If the premature departure of Ian Watmore from the Football Association is to have any silver lining it is that it has focused attention on the position of Sir David Richards (whose knighthood is the perfect example of how ridiculous the honours system is).
If it is hard to find anyone to say a good word about the hapless functionary on the record, it is impossible to do so off the record. The general assessment is that Richards is none too bright, but makes a useful patsy for the Premier League.
As a businessman, Richards presided over a string of companies which either went into receivership or were dissolved. As a football chairman he oversaw Sheffield Wednesday's decline from a major force to a debt-ridden also-ran. In any normal industry this would disqualify him from any position of influence. In football, however, a man with no apparent interest, other than preserving his perks and titles, may still have his uses.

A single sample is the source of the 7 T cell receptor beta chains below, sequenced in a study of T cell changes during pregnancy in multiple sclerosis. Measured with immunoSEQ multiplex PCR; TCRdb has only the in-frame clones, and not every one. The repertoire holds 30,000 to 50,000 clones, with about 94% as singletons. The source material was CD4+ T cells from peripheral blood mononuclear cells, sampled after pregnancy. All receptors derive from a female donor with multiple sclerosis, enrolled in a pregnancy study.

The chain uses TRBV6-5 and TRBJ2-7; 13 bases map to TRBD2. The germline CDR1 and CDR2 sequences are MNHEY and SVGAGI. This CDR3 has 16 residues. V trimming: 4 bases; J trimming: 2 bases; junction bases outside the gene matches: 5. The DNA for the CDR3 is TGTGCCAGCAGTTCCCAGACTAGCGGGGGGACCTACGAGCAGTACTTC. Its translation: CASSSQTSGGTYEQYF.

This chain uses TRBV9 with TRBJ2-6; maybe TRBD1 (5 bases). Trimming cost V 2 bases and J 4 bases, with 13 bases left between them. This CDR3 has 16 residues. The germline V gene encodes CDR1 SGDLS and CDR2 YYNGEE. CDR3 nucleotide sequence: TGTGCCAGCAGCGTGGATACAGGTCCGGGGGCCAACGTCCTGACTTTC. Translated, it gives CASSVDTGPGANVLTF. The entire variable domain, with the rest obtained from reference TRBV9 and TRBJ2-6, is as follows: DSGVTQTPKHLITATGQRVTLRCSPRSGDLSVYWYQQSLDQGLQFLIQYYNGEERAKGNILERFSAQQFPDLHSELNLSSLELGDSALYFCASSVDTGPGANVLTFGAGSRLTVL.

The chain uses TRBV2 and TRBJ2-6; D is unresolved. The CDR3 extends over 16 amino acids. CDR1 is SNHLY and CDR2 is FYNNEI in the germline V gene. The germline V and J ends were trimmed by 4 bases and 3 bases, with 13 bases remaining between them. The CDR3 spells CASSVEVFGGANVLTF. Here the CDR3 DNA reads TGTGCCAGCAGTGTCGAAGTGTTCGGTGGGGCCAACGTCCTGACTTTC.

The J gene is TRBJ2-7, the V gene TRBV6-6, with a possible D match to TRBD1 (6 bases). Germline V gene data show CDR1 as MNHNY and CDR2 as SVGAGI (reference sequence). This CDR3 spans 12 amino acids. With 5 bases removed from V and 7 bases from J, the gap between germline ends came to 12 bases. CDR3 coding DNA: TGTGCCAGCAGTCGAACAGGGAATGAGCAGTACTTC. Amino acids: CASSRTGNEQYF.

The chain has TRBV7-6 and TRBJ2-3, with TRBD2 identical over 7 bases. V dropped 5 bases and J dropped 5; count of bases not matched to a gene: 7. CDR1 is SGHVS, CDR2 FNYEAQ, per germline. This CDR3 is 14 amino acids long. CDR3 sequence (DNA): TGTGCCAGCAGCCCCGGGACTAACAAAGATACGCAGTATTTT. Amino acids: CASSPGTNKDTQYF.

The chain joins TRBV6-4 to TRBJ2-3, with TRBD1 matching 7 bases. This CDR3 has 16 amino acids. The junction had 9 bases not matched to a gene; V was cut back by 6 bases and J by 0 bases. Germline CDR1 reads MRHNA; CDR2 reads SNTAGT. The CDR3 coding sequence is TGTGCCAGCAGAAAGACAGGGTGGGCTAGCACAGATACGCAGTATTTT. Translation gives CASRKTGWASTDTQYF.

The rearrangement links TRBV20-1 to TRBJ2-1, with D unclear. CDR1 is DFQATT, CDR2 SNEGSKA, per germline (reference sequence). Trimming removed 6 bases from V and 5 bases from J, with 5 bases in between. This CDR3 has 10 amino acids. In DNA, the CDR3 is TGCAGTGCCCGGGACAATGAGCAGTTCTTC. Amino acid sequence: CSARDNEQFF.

He has thus inveigled himself on to an extraordinary number of committees. But what he has done on them is hard to discern. On the few occasions he does put his head above the parapet he usually puts his foot in it. For example, there was his admission in Dubai last year that the Premier League "damaged" the England team. Quite a statement from the chairman of the Premier League, an FA Board member. He told the Uefa president Michel Platini he was "killing football", not exactly the way to win friends and influence people. He flounced out of the 2018 World Cup bid committee in an apparent huff, too. This, at least, is deemed to have enhanced England's chances.
The potential conflict of interest in Richards's roles highlights the dysfunctional nature of the FA structure. Until this is reformed, and placemen like Richards axed, the game will be poorly administrated.